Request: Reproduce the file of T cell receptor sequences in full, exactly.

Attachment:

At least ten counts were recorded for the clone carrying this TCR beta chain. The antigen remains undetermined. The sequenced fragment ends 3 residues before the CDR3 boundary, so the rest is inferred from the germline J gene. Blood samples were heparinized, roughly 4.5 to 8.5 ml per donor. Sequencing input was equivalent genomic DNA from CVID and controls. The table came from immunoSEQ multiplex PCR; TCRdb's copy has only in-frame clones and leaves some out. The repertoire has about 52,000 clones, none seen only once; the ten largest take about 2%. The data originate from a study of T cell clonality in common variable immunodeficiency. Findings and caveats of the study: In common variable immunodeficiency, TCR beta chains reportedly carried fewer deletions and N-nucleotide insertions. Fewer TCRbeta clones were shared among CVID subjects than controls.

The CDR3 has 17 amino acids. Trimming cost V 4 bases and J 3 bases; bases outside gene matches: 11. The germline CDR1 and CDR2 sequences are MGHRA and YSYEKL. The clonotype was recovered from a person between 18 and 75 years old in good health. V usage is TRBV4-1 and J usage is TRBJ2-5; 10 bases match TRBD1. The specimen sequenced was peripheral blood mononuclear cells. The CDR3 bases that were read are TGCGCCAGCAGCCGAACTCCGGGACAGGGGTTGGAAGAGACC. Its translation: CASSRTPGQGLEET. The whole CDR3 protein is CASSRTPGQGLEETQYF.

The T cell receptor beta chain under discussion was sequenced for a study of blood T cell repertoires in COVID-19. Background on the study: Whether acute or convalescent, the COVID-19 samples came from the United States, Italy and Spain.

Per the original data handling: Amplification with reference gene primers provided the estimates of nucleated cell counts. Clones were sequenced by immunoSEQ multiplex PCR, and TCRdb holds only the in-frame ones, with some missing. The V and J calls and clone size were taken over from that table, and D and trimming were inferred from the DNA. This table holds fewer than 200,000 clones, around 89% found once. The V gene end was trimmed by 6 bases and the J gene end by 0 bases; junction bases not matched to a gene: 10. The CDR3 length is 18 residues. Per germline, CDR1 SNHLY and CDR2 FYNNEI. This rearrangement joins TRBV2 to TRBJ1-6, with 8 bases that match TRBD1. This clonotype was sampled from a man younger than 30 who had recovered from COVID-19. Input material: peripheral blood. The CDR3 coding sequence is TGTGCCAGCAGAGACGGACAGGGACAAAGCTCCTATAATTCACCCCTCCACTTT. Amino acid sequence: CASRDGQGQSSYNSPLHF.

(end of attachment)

At least ten counts were recorded for the clone carrying this TCR beta chain. The antigen remains undetermined. The sequenced fragment ends 3 residues before the CDR3 boundary, so the rest is inferred from the germline J gene. Blood samples were heparinized, roughly 4.5 to 8.5 ml per donor. Sequencing input was equivalent genomic DNA from CVID and controls. The table came from immunoSEQ multiplex PCR; TCRdb's copy has only in-frame clones and leaves some out. The repertoire has about 52,000 clones, none seen only once; the ten largest take about 2%. The data originate from a study of T cell clonality in common variable immunodeficiency. Findings and caveats of the study: In common variable immunodeficiency, TCR beta chains reportedly carried fewer deletions and N-nucleotide insertions. Fewer TCRbeta clones were shared among CVID subjects than controls.

The CDR3 has 17 amino acids. Trimming cost V 4 bases and J 3 bases; bases outside gene matches: 11. The germline CDR1 and CDR2 sequences are MGHRA and YSYEKL. The clonotype was recovered from a person between 18 and 75 years old in good health. V usage is TRBV4-1 and J usage is TRBJ2-5; 10 bases match TRBD1. The specimen sequenced was peripheral blood mononuclear cells. The CDR3 bases that were read are TGCGCCAGCAGCCGAACTCCGGGACAGGGGTTGGAAGAGACC. Its translation: CASSRTPGQGLEET. The whole CDR3 protein is CASSRTPGQGLEETQYF.

The T cell receptor beta chain under discussion was sequenced for a study of blood T cell repertoires in COVID-19. Background on the study: Whether acute or convalescent, the COVID-19 samples came from the United States, Italy and Spain.

Per the original data handling: Amplification with reference gene primers provided the estimates of nucleated cell counts. Clones were sequenced by immunoSEQ multiplex PCR, and TCRdb holds only the in-frame ones, with some missing. The V and J calls and clone size were taken over from that table, and D and trimming were inferred from the DNA. This table holds fewer than 200,000 clones, around 89% found once. The V gene end was trimmed by 6 bases and the J gene end by 0 bases; junction bases not matched to a gene: 10. The CDR3 length is 18 residues. Per germline, CDR1 SNHLY and CDR2 FYNNEI. This rearrangement joins TRBV2 to TRBJ1-6, with 8 bases that match TRBD1. This clonotype was sampled from a man younger than 30 who had recovered from COVID-19. Input material: peripheral blood. The CDR3 coding sequence is TGTGCCAGCAGAGACGGACAGGGACAAAGCTCCTATAATTCACCCCTCCACTTT. Amino acid sequence: CASRDGQGQSSYNSPLHF.